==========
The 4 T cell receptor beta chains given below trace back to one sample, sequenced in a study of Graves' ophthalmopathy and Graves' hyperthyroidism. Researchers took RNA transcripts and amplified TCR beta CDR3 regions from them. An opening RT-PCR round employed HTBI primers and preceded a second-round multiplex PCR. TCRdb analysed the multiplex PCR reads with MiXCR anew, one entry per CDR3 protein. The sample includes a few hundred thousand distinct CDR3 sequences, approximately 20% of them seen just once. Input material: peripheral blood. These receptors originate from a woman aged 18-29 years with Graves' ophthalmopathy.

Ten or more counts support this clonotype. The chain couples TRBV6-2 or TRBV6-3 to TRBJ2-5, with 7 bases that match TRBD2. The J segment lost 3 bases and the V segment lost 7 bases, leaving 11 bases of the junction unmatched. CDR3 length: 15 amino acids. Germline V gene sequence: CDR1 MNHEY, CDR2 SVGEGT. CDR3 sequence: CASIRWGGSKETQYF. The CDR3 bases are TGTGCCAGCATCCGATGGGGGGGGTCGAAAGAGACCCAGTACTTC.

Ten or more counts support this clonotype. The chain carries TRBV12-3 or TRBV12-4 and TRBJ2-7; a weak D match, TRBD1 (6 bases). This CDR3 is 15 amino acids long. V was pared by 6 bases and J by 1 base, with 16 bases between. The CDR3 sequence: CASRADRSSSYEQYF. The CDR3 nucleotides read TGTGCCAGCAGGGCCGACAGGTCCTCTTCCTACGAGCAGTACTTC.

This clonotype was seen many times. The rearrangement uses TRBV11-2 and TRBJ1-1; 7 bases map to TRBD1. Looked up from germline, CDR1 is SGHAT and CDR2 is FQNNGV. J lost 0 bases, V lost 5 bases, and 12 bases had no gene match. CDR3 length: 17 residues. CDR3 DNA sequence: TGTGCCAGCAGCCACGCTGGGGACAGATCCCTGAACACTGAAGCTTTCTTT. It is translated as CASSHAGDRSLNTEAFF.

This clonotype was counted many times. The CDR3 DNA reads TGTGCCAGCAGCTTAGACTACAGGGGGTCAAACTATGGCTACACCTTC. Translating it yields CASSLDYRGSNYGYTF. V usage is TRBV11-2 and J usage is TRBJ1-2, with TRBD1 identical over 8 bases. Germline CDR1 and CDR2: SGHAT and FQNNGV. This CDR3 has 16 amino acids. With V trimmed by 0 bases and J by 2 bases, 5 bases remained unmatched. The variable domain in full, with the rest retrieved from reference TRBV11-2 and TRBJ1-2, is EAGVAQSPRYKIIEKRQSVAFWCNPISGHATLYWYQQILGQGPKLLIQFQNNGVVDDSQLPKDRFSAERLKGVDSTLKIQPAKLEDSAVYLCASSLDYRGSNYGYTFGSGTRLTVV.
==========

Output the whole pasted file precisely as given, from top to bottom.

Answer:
The 4 T cell receptor beta chains given below trace back to one sample, sequenced in a study of Graves' ophthalmopathy and Graves' hyperthyroidism. Researchers took RNA transcripts and amplified TCR beta CDR3 regions from them. An opening RT-PCR round employed HTBI primers and preceded a second-round multiplex PCR. TCRdb analysed the multiplex PCR reads with MiXCR anew, one entry per CDR3 protein. The sample includes a few hundred thousand distinct CDR3 sequences, approximately 20% of them seen just once. Input material: peripheral blood. These receptors originate from a woman aged 18-29 years with Graves' ophthalmopathy.

Ten or more counts support this clonotype. The chain couples TRBV6-2 or TRBV6-3 to TRBJ2-5, with 7 bases that match TRBD2. The J segment lost 3 bases and the V segment lost 7 bases, leaving 11 bases of the junction unmatched. CDR3 length: 15 amino acids. Germline V gene sequence: CDR1 MNHEY, CDR2 SVGEGT. CDR3 sequence: CASIRWGGSKETQYF. The CDR3 bases are TGTGCCAGCATCCGATGGGGGGGGTCGAAAGAGACCCAGTACTTC.

Ten or more counts support this clonotype. The chain carries TRBV12-3 or TRBV12-4 and TRBJ2-7; a weak D match, TRBD1 (6 bases). This CDR3 is 15 amino acids long. V was pared by 6 bases and J by 1 base, with 16 bases between. The CDR3 sequence: CASRADRSSSYEQYF. The CDR3 nucleotides read TGTGCCAGCAGGGCCGACAGGTCCTCTTCCTACGAGCAGTACTTC.

This clonotype was seen many times. The rearrangement uses TRBV11-2 and TRBJ1-1; 7 bases map to TRBD1. Looked up from germline, CDR1 is SGHAT and CDR2 is FQNNGV. J lost 0 bases, V lost 5 bases, and 12 bases had no gene match. CDR3 length: 17 residues. CDR3 DNA sequence: TGTGCCAGCAGCCACGCTGGGGACAGATCCCTGAACACTGAAGCTTTCTTT. It is translated as CASSHAGDRSLNTEAFF.

This clonotype was counted many times. The CDR3 DNA reads TGTGCCAGCAGCTTAGACTACAGGGGGTCAAACTATGGCTACACCTTC. Translating it yields CASSLDYRGSNYGYTF. V usage is TRBV11-2 and J usage is TRBJ1-2, with TRBD1 identical over 8 bases. Germline CDR1 and CDR2: SGHAT and FQNNGV. This CDR3 has 16 amino acids. With V trimmed by 0 bases and J by 2 bases, 5 bases remained unmatched. The variable domain in full, with the rest retrieved from reference TRBV11-2 and TRBJ1-2, is EAGVAQSPRYKIIEKRQSVAFWCNPISGHATLYWYQQILGQGPKLLIQFQNNGVVDDSQLPKDRFSAERLKGVDSTLKIQPAKLEDSAVYLCASSLDYRGSNYGYTFGSGTRLTVV.